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Harvard Commentaries
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Medical Myths Medical Myths

Do Alternative Treatments and Vitamin Supplements Work?

March 11, 2013

By Robert H. Shmerling M.D.

Beth Israel Deaconess Medical Center

In recent years, the popularity of complementary and alternative medicine (CAM) and vitamin therapy has increased dramatically. This led the National Institutes of Health (NIH) to create the National Center for Complementary and Alternative Medicine (NCCAM). It provides funding — a lot of funding — to study many of these treatments.

Fourteen years and more than $3 billion later, what have we learned? As you might predict, it's a bit of a mixed picture. Well-designed research studies found that some treatments were effective.

But most of the funded studies found no benefit for an array of popular treatments.

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Treatments That Work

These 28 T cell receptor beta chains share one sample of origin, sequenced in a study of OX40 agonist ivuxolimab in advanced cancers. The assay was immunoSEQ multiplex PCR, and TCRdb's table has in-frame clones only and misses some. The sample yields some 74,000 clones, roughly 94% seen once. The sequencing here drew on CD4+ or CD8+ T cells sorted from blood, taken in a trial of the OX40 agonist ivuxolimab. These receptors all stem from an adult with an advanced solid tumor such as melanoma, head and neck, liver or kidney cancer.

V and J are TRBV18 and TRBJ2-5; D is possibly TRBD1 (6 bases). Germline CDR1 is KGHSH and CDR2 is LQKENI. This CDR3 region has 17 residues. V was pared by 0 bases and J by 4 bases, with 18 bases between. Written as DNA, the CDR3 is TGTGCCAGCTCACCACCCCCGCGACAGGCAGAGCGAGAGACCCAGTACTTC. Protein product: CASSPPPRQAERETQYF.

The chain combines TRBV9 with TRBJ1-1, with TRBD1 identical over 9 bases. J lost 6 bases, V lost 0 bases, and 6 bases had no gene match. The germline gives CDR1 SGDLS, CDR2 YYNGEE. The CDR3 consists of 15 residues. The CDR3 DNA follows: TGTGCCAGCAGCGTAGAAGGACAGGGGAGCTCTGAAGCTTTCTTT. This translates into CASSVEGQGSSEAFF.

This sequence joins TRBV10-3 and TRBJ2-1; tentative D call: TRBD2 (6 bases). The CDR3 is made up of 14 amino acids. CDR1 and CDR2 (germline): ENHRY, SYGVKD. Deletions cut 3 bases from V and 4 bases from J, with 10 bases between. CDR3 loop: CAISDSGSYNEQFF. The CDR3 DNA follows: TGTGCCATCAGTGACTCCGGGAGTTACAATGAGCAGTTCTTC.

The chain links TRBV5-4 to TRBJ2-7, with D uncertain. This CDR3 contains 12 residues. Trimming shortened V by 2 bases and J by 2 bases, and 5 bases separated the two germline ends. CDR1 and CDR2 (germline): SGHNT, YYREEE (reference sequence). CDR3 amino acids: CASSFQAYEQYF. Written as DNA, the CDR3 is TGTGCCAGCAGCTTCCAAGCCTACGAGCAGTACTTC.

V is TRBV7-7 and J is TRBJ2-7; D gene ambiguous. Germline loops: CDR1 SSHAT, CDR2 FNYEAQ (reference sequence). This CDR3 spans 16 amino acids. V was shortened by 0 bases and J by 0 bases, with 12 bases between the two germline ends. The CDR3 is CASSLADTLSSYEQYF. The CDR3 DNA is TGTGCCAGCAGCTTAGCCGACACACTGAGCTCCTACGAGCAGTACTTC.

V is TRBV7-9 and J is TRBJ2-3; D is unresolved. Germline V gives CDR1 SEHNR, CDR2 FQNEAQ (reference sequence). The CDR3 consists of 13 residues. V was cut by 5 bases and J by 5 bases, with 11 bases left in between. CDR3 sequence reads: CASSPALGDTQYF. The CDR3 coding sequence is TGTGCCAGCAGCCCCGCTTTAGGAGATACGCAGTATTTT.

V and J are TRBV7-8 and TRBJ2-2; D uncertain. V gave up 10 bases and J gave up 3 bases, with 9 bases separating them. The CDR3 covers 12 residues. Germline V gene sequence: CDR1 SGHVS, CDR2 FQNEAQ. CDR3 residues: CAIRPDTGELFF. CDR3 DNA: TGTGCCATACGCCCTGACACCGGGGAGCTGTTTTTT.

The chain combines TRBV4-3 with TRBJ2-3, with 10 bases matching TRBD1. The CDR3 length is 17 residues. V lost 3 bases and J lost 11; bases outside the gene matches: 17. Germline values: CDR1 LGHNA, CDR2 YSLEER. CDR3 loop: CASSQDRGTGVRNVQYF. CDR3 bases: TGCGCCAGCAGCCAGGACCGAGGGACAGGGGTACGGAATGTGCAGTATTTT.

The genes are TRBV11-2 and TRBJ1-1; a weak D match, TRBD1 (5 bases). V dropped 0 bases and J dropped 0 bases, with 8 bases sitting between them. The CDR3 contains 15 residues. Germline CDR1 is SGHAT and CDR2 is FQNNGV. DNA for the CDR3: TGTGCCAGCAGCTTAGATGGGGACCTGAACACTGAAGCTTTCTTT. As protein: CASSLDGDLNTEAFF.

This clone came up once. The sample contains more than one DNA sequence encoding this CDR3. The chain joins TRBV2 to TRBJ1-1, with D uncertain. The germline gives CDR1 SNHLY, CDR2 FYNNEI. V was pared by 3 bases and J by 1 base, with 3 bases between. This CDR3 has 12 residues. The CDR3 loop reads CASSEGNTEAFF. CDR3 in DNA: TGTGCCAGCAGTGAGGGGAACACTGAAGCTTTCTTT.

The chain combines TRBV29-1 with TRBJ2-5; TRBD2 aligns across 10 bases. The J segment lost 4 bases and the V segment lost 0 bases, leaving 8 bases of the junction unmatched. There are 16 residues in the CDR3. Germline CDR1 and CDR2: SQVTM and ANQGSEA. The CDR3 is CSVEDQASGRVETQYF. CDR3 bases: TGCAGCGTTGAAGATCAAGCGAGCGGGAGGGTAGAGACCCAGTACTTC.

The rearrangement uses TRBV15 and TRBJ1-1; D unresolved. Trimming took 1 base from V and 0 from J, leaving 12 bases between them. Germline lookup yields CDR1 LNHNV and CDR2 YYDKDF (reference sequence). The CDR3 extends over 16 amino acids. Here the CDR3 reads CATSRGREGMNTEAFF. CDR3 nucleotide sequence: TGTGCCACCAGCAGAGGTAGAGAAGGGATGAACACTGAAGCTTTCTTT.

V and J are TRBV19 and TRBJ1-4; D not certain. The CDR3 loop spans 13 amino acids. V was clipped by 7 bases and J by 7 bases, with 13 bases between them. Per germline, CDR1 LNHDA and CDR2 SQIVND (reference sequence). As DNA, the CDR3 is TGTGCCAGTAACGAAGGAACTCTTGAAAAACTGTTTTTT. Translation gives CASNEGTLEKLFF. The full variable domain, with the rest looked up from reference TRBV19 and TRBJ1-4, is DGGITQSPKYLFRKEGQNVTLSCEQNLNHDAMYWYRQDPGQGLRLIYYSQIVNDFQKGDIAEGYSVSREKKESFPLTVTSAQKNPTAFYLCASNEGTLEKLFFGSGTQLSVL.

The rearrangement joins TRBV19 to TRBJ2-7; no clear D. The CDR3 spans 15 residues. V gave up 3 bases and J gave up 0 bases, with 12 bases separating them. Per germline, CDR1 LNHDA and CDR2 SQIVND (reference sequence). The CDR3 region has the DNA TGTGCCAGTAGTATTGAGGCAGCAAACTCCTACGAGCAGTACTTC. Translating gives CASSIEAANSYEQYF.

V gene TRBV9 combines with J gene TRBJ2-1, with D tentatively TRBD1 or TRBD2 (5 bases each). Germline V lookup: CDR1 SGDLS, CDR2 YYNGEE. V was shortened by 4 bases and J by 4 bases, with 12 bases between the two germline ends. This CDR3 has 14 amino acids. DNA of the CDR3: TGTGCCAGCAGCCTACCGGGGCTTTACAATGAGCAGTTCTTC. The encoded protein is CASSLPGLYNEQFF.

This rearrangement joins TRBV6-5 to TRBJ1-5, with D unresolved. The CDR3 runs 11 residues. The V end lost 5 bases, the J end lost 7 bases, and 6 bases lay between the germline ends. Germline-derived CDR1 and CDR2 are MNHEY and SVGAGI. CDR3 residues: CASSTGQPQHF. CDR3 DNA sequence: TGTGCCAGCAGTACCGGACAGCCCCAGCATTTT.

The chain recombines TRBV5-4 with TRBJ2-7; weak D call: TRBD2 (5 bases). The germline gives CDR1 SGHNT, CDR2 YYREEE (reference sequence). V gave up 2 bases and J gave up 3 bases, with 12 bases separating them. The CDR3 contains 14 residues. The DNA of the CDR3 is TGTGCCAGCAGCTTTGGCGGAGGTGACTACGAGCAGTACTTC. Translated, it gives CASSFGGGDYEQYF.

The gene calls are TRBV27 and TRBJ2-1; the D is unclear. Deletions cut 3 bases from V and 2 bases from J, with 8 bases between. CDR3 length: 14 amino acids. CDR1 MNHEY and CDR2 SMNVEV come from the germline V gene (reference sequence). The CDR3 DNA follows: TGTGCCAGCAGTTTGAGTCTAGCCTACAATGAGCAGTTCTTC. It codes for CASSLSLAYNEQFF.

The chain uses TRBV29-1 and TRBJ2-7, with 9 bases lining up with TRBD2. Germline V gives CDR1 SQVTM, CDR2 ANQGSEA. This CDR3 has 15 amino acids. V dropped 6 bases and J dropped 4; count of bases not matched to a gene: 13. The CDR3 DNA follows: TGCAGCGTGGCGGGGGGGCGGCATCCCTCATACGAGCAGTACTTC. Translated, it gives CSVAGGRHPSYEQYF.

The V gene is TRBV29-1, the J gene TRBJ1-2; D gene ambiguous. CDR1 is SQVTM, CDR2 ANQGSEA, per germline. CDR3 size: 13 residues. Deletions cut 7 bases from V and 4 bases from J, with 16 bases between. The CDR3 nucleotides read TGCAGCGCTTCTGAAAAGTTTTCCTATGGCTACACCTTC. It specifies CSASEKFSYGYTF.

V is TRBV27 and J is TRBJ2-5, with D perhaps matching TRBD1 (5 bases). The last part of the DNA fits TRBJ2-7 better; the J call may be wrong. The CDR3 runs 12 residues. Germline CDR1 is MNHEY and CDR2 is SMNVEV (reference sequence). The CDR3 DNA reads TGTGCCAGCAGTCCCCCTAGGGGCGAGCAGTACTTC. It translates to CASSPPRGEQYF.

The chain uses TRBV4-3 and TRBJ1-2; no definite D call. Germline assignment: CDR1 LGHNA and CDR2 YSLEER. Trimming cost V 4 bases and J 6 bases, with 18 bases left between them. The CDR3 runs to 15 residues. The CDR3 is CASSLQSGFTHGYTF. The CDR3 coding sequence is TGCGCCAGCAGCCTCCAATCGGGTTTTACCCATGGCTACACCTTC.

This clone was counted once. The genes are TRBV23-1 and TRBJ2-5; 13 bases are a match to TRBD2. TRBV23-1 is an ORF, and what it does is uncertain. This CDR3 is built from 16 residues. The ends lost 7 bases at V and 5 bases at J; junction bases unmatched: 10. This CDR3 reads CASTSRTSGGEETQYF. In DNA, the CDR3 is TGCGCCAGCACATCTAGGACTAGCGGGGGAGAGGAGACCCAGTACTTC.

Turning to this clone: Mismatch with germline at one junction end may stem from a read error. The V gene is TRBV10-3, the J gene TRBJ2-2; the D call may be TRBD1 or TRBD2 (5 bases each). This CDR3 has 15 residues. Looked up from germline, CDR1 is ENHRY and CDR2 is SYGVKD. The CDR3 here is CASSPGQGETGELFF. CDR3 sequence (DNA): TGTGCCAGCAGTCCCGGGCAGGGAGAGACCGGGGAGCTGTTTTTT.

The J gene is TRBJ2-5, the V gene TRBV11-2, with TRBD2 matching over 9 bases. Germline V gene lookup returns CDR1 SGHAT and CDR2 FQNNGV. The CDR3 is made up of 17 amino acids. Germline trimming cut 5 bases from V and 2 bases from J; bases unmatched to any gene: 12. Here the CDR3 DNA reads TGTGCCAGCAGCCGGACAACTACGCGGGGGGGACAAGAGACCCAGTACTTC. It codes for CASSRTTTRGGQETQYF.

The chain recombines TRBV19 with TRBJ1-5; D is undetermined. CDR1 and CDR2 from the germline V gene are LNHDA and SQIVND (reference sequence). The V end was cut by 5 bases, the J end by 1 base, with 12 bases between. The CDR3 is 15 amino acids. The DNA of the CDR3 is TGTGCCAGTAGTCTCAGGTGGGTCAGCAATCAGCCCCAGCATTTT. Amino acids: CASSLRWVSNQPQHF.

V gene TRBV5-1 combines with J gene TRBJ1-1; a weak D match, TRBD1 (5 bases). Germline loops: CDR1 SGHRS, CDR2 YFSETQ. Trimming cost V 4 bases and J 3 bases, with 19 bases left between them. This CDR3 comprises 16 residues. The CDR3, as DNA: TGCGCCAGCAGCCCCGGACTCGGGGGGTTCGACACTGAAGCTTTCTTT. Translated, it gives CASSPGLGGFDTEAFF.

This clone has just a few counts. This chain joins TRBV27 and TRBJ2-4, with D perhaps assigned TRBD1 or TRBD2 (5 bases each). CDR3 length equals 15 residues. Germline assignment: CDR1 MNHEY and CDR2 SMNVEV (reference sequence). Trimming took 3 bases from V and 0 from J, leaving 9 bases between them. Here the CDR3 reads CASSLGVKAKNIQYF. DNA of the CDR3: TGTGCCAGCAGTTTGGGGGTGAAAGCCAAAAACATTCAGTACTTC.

Well-designed studies have found only a few CAM treatments to be beneficial:

  • Ginger for nausea associated with chemotherapy
  • Acupuncture for knee arthritis or low back pain (although studies of sham acupuncture for back pain found similar benefit to actual acupuncture)
  • Yoga, massage and meditation for fatigue, pain and anxiety
  • Tai Chi for fibromyalgia

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Treatments That Don't Work

The disappointing truth is that most of the NCCAM-funded trials have found no evidence of benefit (as compared with a placebo) for some of the most commonly accepted treatments. These include:

  • Echinacea to treat colds
  • Ginkgo biloba to improve memory
  • Glucosamine and chondroitin to improve joint health
  • Black cohosh for hot flashes
  • Saw palmetto for prostate disease
  • Shark cartilage to treat cancer
  • Soy for improving bone density

Yet, people spend millions of dollars a year for these treatments.

Creating the NCCAM was, at first, controversial. Many scientists who are skeptical of CAM wondered why we should spend scarce research dollars to study these treatments. They had little or no "biologic plausibility" — the idea that the association makes biologic sense. And for many of the treatments studied, there had been little or no scientific evidence of benefit. After all, the NIH typically uses biologic plausibility and at least preliminary scientific evidence as starting points to make funding decisions. But supporters of studying CAM argued that the popularity of these treatments made it imperative that we study them.